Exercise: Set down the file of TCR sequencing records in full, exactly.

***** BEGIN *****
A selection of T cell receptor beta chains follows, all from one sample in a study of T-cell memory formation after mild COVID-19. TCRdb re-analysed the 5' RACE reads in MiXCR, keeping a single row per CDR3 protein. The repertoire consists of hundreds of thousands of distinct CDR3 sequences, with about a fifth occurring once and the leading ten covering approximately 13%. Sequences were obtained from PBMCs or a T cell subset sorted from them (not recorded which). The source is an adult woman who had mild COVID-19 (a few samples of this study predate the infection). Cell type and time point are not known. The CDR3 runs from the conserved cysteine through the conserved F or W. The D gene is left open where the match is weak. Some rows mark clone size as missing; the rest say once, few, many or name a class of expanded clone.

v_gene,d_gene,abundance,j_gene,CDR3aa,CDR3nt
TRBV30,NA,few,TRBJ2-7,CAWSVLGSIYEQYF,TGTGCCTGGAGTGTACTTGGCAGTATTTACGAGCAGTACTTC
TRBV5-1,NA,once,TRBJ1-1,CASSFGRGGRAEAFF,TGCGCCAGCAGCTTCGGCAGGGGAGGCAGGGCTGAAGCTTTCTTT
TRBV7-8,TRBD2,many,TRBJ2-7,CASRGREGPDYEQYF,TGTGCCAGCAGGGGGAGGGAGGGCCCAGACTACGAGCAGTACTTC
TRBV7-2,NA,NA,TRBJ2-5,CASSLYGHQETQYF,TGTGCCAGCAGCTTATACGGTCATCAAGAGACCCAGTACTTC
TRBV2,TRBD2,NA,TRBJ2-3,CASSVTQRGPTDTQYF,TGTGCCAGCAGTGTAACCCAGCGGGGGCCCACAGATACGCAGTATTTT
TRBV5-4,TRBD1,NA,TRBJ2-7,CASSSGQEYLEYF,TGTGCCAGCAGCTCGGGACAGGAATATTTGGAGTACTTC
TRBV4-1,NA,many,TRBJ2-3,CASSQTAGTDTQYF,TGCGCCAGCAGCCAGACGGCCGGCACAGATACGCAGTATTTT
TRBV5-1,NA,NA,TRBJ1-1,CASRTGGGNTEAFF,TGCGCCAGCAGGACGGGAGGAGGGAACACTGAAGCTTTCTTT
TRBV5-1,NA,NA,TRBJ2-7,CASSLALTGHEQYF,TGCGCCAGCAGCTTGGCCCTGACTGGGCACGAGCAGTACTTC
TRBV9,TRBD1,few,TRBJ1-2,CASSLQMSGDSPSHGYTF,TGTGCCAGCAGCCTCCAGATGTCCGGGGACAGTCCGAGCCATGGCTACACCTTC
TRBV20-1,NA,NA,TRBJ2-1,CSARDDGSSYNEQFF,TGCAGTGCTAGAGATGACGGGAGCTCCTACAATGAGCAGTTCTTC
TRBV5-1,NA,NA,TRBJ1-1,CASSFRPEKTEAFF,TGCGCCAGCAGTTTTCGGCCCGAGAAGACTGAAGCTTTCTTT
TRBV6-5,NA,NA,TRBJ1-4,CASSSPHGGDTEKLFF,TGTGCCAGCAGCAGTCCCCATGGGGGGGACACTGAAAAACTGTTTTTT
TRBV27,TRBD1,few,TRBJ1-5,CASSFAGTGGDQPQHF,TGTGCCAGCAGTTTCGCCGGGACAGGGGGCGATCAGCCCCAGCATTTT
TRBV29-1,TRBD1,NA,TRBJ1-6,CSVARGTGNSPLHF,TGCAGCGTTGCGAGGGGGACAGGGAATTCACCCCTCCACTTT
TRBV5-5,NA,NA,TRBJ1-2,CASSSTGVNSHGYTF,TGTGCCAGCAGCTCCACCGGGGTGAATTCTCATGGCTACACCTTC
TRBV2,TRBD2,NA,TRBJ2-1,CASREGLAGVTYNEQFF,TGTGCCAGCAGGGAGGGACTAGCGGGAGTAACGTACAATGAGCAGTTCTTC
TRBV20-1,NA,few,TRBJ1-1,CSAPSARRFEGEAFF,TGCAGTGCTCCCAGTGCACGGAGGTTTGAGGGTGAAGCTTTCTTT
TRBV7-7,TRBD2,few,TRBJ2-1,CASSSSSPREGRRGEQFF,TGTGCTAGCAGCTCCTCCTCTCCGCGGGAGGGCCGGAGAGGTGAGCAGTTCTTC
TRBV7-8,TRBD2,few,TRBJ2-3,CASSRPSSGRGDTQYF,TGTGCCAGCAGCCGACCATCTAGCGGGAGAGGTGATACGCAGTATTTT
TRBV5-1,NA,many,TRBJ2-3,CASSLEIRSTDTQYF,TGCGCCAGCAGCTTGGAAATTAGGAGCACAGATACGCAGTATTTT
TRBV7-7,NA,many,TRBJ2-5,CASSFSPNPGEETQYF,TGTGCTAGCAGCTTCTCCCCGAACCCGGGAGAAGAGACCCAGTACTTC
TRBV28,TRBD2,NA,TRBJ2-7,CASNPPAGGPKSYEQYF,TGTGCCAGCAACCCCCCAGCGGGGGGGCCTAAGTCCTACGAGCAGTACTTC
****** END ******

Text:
A selection of T cell receptor beta chains follows, all from one sample in a study of T-cell memory formation after mild COVID-19. TCRdb re-analysed the 5' RACE reads in MiXCR, keeping a single row per CDR3 protein. The repertoire consists of hundreds of thousands of distinct CDR3 sequences, with about a fifth occurring once and the leading ten covering approximately 13%. Sequences were obtained from PBMCs or a T cell subset sorted from them (not recorded which). The source is an adult woman who had mild COVID-19 (a few samples of this study predate the infection). Cell type and time point are not known. The CDR3 runs from the conserved cysteine through the conserved F or W. The D gene is left open where the match is weak. Some rows mark clone size as missing; the rest say once, few, many or name a class of expanded clone.

v_gene,d_gene,abundance,j_gene,CDR3aa,CDR3nt
TRBV30,NA,few,TRBJ2-7,CAWSVLGSIYEQYF,TGTGCCTGGAGTGTACTTGGCAGTATTTACGAGCAGTACTTC
TRBV5-1,NA,once,TRBJ1-1,CASSFGRGGRAEAFF,TGCGCCAGCAGCTTCGGCAGGGGAGGCAGGGCTGAAGCTTTCTTT
TRBV7-8,TRBD2,many,TRBJ2-7,CASRGREGPDYEQYF,TGTGCCAGCAGGGGGAGGGAGGGCCCAGACTACGAGCAGTACTTC
TRBV7-2,NA,NA,TRBJ2-5,CASSLYGHQETQYF,TGTGCCAGCAGCTTATACGGTCATCAAGAGACCCAGTACTTC
TRBV2,TRBD2,NA,TRBJ2-3,CASSVTQRGPTDTQYF,TGTGCCAGCAGTGTAACCCAGCGGGGGCCCACAGATACGCAGTATTTT
TRBV5-4,TRBD1,NA,TRBJ2-7,CASSSGQEYLEYF,TGTGCCAGCAGCTCGGGACAGGAATATTTGGAGTACTTC
TRBV4-1,NA,many,TRBJ2-3,CASSQTAGTDTQYF,TGCGCCAGCAGCCAGACGGCCGGCACAGATACGCAGTATTTT
TRBV5-1,NA,NA,TRBJ1-1,CASRTGGGNTEAFF,TGCGCCAGCAGGACGGGAGGAGGGAACACTGAAGCTTTCTTT
TRBV5-1,NA,NA,TRBJ2-7,CASSLALTGHEQYF,TGCGCCAGCAGCTTGGCCCTGACTGGGCACGAGCAGTACTTC
TRBV9,TRBD1,few,TRBJ1-2,CASSLQMSGDSPSHGYTF,TGTGCCAGCAGCCTCCAGATGTCCGGGGACAGTCCGAGCCATGGCTACACCTTC
TRBV20-1,NA,NA,TRBJ2-1,CSARDDGSSYNEQFF,TGCAGTGCTAGAGATGACGGGAGCTCCTACAATGAGCAGTTCTTC
TRBV5-1,NA,NA,TRBJ1-1,CASSFRPEKTEAFF,TGCGCCAGCAGTTTTCGGCCCGAGAAGACTGAAGCTTTCTTT
TRBV6-5,NA,NA,TRBJ1-4,CASSSPHGGDTEKLFF,TGTGCCAGCAGCAGTCCCCATGGGGGGGACACTGAAAAACTGTTTTTT
TRBV27,TRBD1,few,TRBJ1-5,CASSFAGTGGDQPQHF,TGTGCCAGCAGTTTCGCCGGGACAGGGGGCGATCAGCCCCAGCATTTT
TRBV29-1,TRBD1,NA,TRBJ1-6,CSVARGTGNSPLHF,TGCAGCGTTGCGAGGGGGACAGGGAATTCACCCCTCCACTTT
TRBV5-5,NA,NA,TRBJ1-2,CASSSTGVNSHGYTF,TGTGCCAGCAGCTCCACCGGGGTGAATTCTCATGGCTACACCTTC
TRBV2,TRBD2,NA,TRBJ2-1,CASREGLAGVTYNEQFF,TGTGCCAGCAGGGAGGGACTAGCGGGAGTAACGTACAATGAGCAGTTCTTC
TRBV20-1,NA,few,TRBJ1-1,CSAPSARRFEGEAFF,TGCAGTGCTCCCAGTGCACGGAGGTTTGAGGGTGAAGCTTTCTTT
TRBV7-7,TRBD2,few,TRBJ2-1,CASSSSSPREGRRGEQFF,TGTGCTAGCAGCTCCTCCTCTCCGCGGGAGGGCCGGAGAGGTGAGCAGTTCTTC
TRBV7-8,TRBD2,few,TRBJ2-3,CASSRPSSGRGDTQYF,TGTGCCAGCAGCCGACCATCTAGCGGGAGAGGTGATACGCAGTATTTT
TRBV5-1,NA,many,TRBJ2-3,CASSLEIRSTDTQYF,TGCGCCAGCAGCTTGGAAATTAGGAGCACAGATACGCAGTATTTT
TRBV7-7,NA,many,TRBJ2-5,CASSFSPNPGEETQYF,TGTGCTAGCAGCTTCTCCCCGAACCCGGGAGAAGAGACCCAGTACTTC
TRBV28,TRBD2,NA,TRBJ2-7,CASNPPAGGPKSYEQYF,TGTGCCAGCAACCCCCCAGCGGGGGGGCCTAAGTCCTACGAGCAGTACTTC